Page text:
Fall 2013 Issue
CCM Newsletter

Alternative Fall Break: Destination - Atlanta

By Emily Cinquemani, Class of 2015

Although I know that we are called to serve others, I sometimes find it challenging to really put my time and heart into service. In the busyness of day-to-day life, the idea of making a difference through service can seem daunting. Hoping to increase my spirit of service and do something different over my break, I decided to sign up for CCM's fall break trip to Atlanta. I had never been on a service trip before, and my experience with the CCM Alternative Fall Break Trip far exceeded my expectations and changed my perspective on what it means to serve.

During our trip, whether we were serving, cooking dinner, or driving through Atlanta, I had the opportunity to get to know thirteen awesome people. Simply seeing the spirit of service in these other students gave me a new perspective on the joy that comes out of giving of oneself. During reflection on our trip, we were reminded of the words of St. Augustine: "One loving spirit sets another on fire." These words rang true for me because the spirit of those around me increased my own desire to serve.

This idea of passing on a loving spirit resonated for me in each act of service we did. We had the opportunity to work with a lot of great organizations, including Project Open Hand, where we prepared and delivered meals; Global Soap, an organization that recycles soap and distributes it to those in need; and The United Methodist Children's Home, where we prepared a meal and ate with the residents. I was struck by how doing small acts, like delivering a few meals, and doing them with a sincere spirit could be powerful.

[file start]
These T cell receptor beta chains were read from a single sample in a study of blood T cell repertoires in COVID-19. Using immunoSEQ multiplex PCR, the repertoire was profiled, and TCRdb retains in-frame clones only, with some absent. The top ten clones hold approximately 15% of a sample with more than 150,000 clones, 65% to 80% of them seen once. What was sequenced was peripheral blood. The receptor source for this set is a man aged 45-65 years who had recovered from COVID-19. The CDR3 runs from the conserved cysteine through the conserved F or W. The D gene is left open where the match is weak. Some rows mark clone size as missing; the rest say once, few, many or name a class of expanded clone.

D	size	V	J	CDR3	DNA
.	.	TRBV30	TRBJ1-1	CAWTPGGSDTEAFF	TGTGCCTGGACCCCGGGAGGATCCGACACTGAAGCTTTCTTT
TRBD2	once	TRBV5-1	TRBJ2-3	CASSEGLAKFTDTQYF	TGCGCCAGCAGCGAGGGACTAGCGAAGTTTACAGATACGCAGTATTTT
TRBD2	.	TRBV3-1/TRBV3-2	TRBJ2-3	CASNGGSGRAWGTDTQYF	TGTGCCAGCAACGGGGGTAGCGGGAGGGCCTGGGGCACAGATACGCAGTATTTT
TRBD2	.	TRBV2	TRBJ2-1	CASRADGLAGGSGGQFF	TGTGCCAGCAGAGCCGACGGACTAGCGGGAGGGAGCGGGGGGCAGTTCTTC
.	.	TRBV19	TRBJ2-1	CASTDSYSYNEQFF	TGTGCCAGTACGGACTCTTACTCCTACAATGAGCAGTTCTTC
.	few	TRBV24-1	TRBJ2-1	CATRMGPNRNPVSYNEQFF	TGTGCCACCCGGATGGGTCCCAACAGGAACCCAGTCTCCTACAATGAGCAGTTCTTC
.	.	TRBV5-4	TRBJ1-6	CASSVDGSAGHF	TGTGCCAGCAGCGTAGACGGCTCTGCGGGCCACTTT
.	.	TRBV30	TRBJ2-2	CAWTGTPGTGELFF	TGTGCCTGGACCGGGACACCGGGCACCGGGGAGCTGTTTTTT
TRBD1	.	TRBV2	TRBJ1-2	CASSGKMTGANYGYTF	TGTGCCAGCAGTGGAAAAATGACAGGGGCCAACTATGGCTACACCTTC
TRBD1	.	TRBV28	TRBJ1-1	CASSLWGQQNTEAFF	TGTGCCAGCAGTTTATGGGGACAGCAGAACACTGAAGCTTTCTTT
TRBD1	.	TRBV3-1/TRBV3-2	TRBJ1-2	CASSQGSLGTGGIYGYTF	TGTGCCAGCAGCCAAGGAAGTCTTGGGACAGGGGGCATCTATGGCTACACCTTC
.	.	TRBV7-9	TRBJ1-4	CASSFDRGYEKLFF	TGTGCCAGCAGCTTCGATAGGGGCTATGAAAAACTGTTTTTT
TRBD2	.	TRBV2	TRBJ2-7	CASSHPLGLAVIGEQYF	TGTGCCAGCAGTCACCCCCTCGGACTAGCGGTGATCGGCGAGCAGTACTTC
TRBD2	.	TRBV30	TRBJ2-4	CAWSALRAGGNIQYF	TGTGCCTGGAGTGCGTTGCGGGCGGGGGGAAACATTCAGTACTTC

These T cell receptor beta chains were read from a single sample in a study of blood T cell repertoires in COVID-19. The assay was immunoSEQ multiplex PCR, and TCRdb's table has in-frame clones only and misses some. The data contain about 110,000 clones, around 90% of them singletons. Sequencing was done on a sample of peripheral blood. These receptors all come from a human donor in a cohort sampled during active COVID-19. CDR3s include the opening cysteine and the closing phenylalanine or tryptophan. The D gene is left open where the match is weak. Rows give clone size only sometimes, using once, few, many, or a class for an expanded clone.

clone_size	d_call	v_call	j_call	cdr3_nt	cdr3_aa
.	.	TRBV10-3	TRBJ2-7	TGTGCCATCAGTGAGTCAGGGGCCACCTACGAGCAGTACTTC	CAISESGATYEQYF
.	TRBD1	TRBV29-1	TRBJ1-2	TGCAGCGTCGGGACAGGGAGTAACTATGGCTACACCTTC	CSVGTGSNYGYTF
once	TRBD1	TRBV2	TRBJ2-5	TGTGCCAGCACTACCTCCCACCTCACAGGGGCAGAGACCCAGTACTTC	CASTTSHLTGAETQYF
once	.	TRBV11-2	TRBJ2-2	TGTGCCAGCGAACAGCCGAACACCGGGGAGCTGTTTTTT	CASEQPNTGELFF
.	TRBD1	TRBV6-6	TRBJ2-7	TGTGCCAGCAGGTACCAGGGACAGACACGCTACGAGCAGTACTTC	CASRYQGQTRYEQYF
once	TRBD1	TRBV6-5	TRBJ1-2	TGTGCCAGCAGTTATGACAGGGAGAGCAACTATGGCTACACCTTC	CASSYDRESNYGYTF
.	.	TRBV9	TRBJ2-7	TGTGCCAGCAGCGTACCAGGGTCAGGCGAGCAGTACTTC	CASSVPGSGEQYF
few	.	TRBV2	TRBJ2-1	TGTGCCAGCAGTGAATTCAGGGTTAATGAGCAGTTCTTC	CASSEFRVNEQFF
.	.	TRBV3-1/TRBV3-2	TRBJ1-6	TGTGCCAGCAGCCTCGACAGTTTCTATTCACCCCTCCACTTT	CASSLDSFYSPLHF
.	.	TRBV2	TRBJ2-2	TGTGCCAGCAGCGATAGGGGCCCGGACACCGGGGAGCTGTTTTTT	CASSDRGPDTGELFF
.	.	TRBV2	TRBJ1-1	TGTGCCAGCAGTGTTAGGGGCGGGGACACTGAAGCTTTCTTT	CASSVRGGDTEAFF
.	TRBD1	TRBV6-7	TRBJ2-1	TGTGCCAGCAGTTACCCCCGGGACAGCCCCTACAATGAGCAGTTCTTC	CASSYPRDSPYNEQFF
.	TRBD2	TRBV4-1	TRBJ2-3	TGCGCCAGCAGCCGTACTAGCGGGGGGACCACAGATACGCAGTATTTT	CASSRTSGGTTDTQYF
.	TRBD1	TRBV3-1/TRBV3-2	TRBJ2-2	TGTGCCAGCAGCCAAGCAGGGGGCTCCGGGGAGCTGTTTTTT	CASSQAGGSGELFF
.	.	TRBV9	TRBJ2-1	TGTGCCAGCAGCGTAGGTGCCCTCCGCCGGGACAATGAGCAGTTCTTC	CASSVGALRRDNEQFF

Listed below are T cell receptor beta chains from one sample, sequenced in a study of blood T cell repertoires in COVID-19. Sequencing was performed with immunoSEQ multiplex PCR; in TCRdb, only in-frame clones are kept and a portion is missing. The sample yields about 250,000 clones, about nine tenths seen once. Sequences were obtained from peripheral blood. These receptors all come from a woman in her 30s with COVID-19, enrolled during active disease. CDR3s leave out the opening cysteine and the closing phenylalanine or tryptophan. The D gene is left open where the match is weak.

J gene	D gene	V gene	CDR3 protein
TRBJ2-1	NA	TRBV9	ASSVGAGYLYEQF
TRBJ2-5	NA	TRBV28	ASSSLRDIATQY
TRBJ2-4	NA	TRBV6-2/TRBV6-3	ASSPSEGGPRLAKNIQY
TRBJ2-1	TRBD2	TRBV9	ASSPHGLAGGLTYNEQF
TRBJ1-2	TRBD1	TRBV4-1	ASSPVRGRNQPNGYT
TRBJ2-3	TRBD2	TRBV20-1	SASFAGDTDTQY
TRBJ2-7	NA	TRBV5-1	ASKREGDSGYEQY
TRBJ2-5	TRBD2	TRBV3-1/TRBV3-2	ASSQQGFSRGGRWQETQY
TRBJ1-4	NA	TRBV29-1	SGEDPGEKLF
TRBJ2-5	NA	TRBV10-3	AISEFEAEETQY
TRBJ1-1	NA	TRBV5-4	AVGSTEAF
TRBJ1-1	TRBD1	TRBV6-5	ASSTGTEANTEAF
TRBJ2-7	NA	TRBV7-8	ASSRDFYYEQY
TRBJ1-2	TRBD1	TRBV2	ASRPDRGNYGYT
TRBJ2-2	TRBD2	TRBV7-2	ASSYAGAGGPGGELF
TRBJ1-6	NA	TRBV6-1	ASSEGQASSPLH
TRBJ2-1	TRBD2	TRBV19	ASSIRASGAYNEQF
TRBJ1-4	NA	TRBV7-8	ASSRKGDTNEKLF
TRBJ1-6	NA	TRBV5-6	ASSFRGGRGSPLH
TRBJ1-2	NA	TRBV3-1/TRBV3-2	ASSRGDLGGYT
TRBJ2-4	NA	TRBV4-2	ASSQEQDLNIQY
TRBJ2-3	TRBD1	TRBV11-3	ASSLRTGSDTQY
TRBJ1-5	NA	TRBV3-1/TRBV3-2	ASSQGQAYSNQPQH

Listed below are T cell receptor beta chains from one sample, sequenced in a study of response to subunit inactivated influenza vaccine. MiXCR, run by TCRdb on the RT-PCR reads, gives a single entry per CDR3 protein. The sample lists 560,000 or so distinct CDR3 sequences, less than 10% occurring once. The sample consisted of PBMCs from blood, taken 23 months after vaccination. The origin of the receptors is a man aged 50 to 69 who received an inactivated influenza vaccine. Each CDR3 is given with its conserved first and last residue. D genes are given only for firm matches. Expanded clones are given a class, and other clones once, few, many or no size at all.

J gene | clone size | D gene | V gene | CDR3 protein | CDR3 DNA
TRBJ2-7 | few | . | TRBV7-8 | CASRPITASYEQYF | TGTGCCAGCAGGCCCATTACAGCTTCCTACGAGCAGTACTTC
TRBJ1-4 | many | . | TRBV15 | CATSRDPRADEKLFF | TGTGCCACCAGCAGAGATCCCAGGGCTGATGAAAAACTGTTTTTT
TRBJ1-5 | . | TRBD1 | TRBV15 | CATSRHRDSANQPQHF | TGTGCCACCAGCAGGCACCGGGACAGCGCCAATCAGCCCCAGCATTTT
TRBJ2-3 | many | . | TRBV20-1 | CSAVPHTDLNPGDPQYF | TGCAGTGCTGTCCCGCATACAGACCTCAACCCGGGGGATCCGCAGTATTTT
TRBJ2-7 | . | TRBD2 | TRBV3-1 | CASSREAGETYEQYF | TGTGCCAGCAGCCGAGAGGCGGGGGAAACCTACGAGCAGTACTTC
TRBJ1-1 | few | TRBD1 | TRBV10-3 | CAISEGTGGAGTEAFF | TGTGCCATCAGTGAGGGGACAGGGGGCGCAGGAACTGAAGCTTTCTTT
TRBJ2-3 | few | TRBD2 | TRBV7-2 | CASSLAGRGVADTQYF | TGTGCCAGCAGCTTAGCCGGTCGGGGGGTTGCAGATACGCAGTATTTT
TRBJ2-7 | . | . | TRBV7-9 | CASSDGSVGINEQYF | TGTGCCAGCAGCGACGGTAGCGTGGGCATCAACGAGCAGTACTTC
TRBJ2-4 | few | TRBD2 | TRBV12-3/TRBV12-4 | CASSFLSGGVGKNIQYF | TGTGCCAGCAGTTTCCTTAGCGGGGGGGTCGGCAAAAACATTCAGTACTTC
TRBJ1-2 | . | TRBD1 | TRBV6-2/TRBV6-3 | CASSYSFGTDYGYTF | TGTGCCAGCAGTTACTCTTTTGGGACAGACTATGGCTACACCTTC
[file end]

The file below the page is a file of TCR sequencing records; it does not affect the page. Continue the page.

One of my favorite experiences was delivering meals for Open Hand. One woman along my group's delivery route came out to speak to us when we delivered her meal and told us how thankful she was for the meals we delivered. This experience really changed the way I thought about service. It illustrated the idea that service is not one, big daunting task. Instead, it is a way of living with the knowledge that each small task is an opportunity to give. In each service opportunity, conversation, and reflection, I was reminded of the joy found in small acts of giving.

I returned to Elon thankful for my experience with CCM, and I hope to keep all I have learned in mind so I can continue to serve, even if only through small actions.